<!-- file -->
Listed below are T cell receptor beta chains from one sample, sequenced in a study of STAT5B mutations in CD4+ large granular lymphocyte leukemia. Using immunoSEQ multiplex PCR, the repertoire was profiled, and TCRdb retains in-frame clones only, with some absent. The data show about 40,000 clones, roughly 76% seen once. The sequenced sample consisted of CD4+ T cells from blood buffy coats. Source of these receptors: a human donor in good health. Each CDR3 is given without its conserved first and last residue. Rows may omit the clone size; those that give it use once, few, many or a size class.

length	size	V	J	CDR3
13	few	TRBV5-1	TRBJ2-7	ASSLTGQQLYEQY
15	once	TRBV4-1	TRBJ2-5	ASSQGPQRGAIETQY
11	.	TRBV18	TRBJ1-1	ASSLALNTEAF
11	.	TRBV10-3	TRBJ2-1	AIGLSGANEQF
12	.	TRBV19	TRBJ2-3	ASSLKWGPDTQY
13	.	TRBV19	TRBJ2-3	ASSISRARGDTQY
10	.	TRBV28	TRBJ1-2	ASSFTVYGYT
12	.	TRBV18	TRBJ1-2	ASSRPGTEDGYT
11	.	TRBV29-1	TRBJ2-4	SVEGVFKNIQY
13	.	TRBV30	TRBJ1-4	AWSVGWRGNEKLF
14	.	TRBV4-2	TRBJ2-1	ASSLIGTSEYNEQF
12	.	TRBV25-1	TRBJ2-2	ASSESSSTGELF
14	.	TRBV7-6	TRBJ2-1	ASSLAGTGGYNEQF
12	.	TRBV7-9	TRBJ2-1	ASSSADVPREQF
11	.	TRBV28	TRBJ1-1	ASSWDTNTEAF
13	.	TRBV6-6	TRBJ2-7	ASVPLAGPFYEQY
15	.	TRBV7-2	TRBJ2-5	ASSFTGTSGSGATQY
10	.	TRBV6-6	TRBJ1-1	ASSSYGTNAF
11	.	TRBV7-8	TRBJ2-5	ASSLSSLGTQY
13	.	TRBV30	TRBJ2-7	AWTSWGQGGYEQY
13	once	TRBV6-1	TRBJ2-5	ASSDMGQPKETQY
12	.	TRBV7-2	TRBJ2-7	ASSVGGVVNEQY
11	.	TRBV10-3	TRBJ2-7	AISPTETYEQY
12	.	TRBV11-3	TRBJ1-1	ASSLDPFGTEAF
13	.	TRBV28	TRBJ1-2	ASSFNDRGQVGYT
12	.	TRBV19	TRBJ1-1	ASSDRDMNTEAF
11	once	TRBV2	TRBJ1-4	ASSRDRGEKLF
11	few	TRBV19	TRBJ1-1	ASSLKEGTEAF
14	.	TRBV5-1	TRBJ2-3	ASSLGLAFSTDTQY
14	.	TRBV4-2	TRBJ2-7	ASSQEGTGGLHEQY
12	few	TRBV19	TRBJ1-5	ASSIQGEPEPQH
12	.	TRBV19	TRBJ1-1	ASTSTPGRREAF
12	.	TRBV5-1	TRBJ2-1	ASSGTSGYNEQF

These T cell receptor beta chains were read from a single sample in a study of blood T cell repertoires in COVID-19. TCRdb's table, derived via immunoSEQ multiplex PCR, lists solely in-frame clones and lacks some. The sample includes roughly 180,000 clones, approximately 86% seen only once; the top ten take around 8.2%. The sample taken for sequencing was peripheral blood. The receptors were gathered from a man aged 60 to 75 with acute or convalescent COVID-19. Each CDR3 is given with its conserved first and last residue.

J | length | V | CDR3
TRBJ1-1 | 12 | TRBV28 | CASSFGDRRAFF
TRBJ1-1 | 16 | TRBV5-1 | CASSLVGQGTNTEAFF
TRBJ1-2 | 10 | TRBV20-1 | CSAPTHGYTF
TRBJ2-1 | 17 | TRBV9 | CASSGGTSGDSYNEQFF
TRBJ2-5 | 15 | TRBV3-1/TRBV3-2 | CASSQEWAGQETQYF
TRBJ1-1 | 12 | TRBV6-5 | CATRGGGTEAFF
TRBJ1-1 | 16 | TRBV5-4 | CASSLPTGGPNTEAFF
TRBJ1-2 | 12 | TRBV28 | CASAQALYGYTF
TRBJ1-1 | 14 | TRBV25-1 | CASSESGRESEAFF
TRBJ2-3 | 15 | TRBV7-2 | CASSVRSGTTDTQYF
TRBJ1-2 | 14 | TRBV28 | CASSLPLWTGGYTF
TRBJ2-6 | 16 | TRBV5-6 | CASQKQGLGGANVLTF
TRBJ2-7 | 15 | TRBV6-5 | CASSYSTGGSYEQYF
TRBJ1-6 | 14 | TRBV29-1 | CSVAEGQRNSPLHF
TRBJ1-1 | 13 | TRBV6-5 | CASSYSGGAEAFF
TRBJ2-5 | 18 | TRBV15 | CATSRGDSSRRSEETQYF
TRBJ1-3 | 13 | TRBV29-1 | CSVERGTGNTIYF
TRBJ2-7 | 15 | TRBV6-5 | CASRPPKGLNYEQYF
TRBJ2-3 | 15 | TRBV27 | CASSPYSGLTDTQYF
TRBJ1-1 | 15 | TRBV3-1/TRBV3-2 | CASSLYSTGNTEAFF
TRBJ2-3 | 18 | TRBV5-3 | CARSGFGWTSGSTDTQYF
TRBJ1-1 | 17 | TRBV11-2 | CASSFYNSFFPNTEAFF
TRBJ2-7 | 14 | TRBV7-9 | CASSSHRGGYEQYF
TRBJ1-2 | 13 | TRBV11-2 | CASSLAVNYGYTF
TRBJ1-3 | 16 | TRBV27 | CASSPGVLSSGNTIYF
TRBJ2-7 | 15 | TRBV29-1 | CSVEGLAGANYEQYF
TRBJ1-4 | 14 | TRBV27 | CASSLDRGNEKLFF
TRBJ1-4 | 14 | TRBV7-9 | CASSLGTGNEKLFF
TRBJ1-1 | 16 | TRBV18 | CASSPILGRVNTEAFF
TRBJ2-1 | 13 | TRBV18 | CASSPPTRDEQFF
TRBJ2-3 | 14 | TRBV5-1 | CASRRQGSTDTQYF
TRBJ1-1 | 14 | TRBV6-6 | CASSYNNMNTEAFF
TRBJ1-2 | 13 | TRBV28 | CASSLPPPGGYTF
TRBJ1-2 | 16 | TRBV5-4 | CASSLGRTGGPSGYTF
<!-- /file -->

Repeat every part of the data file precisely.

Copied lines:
Listed below are T cell receptor beta chains from one sample, sequenced in a study of STAT5B mutations in CD4+ large granular lymphocyte leukemia. Using immunoSEQ multiplex PCR, the repertoire was profiled, and TCRdb retains in-frame clones only, with some absent. The data show about 40,000 clones, roughly 76% seen once. The sequenced sample consisted of CD4+ T cells from blood buffy coats. Source of these receptors: a human donor in good health. Each CDR3 is given without its conserved first and last residue. Rows may omit the clone size; those that give it use once, few, many or a size class.

length	size	V	J	CDR3
13	few	TRBV5-1	TRBJ2-7	ASSLTGQQLYEQY
15	once	TRBV4-1	TRBJ2-5	ASSQGPQRGAIETQY
11	.	TRBV18	TRBJ1-1	ASSLALNTEAF
11	.	TRBV10-3	TRBJ2-1	AIGLSGANEQF
12	.	TRBV19	TRBJ2-3	ASSLKWGPDTQY
13	.	TRBV19	TRBJ2-3	ASSISRARGDTQY
10	.	TRBV28	TRBJ1-2	ASSFTVYGYT
12	.	TRBV18	TRBJ1-2	ASSRPGTEDGYT
11	.	TRBV29-1	TRBJ2-4	SVEGVFKNIQY
13	.	TRBV30	TRBJ1-4	AWSVGWRGNEKLF
14	.	TRBV4-2	TRBJ2-1	ASSLIGTSEYNEQF
12	.	TRBV25-1	TRBJ2-2	ASSESSSTGELF
14	.	TRBV7-6	TRBJ2-1	ASSLAGTGGYNEQF
12	.	TRBV7-9	TRBJ2-1	ASSSADVPREQF
11	.	TRBV28	TRBJ1-1	ASSWDTNTEAF
13	.	TRBV6-6	TRBJ2-7	ASVPLAGPFYEQY
15	.	TRBV7-2	TRBJ2-5	ASSFTGTSGSGATQY
10	.	TRBV6-6	TRBJ1-1	ASSSYGTNAF
11	.	TRBV7-8	TRBJ2-5	ASSLSSLGTQY
13	.	TRBV30	TRBJ2-7	AWTSWGQGGYEQY
13	once	TRBV6-1	TRBJ2-5	ASSDMGQPKETQY
12	.	TRBV7-2	TRBJ2-7	ASSVGGVVNEQY
11	.	TRBV10-3	TRBJ2-7	AISPTETYEQY
12	.	TRBV11-3	TRBJ1-1	ASSLDPFGTEAF
13	.	TRBV28	TRBJ1-2	ASSFNDRGQVGYT
12	.	TRBV19	TRBJ1-1	ASSDRDMNTEAF
11	once	TRBV2	TRBJ1-4	ASSRDRGEKLF
11	few	TRBV19	TRBJ1-1	ASSLKEGTEAF
14	.	TRBV5-1	TRBJ2-3	ASSLGLAFSTDTQY
14	.	TRBV4-2	TRBJ2-7	ASSQEGTGGLHEQY
12	few	TRBV19	TRBJ1-5	ASSIQGEPEPQH
12	.	TRBV19	TRBJ1-1	ASTSTPGRREAF
12	.	TRBV5-1	TRBJ2-1	ASSGTSGYNEQF

These T cell receptor beta chains were read from a single sample in a study of blood T cell repertoires in COVID-19. TCRdb's table, derived via immunoSEQ multiplex PCR, lists solely in-frame clones and lacks some. The sample includes roughly 180,000 clones, approximately 86% seen only once; the top ten take around 8.2%. The sample taken for sequencing was peripheral blood. The receptors were gathered from a man aged 60 to 75 with acute or convalescent COVID-19. Each CDR3 is given with its conserved first and last residue.

J | length | V | CDR3
TRBJ1-1 | 12 | TRBV28 | CASSFGDRRAFF
TRBJ1-1 | 16 | TRBV5-1 | CASSLVGQGTNTEAFF
TRBJ1-2 | 10 | TRBV20-1 | CSAPTHGYTF
TRBJ2-1 | 17 | TRBV9 | CASSGGTSGDSYNEQFF
TRBJ2-5 | 15 | TRBV3-1/TRBV3-2 | CASSQEWAGQETQYF
TRBJ1-1 | 12 | TRBV6-5 | CATRGGGTEAFF
TRBJ1-1 | 16 | TRBV5-4 | CASSLPTGGPNTEAFF
TRBJ1-2 | 12 | TRBV28 | CASAQALYGYTF
TRBJ1-1 | 14 | TRBV25-1 | CASSESGRESEAFF
TRBJ2-3 | 15 | TRBV7-2 | CASSVRSGTTDTQYF
TRBJ1-2 | 14 | TRBV28 | CASSLPLWTGGYTF
TRBJ2-6 | 16 | TRBV5-6 | CASQKQGLGGANVLTF
TRBJ2-7 | 15 | TRBV6-5 | CASSYSTGGSYEQYF
TRBJ1-6 | 14 | TRBV29-1 | CSVAEGQRNSPLHF
TRBJ1-1 | 13 | TRBV6-5 | CASSYSGGAEAFF
TRBJ2-5 | 18 | TRBV15 | CATSRGDSSRRSEETQYF
TRBJ1-3 | 13 | TRBV29-1 | CSVERGTGNTIYF
TRBJ2-7 | 15 | TRBV6-5 | CASRPPKGLNYEQYF
TRBJ2-3 | 15 | TRBV27 | CASSPYSGLTDTQYF
TRBJ1-1 | 15 | TRBV3-1/TRBV3-2 | CASSLYSTGNTEAFF
TRBJ2-3 | 18 | TRBV5-3 | CARSGFGWTSGSTDTQYF
TRBJ1-1 | 17 | TRBV11-2 | CASSFYNSFFPNTEAFF
TRBJ2-7 | 14 | TRBV7-9 | CASSSHRGGYEQYF
TRBJ1-2 | 13 | TRBV11-2 | CASSLAVNYGYTF
TRBJ1-3 | 16 | TRBV27 | CASSPGVLSSGNTIYF
TRBJ2-7 | 15 | TRBV29-1 | CSVEGLAGANYEQYF
TRBJ1-4 | 14 | TRBV27 | CASSLDRGNEKLFF
TRBJ1-4 | 14 | TRBV7-9 | CASSLGTGNEKLFF
TRBJ1-1 | 16 | TRBV18 | CASSPILGRVNTEAFF
TRBJ2-1 | 13 | TRBV18 | CASSPPTRDEQFF
TRBJ2-3 | 14 | TRBV5-1 | CASRRQGSTDTQYF
TRBJ1-1 | 14 | TRBV6-6 | CASSYNNMNTEAFF
TRBJ1-2 | 13 | TRBV28 | CASSLPPPGGYTF
TRBJ1-2 | 16 | TRBV5-4 | CASSLGRTGGPSGYTF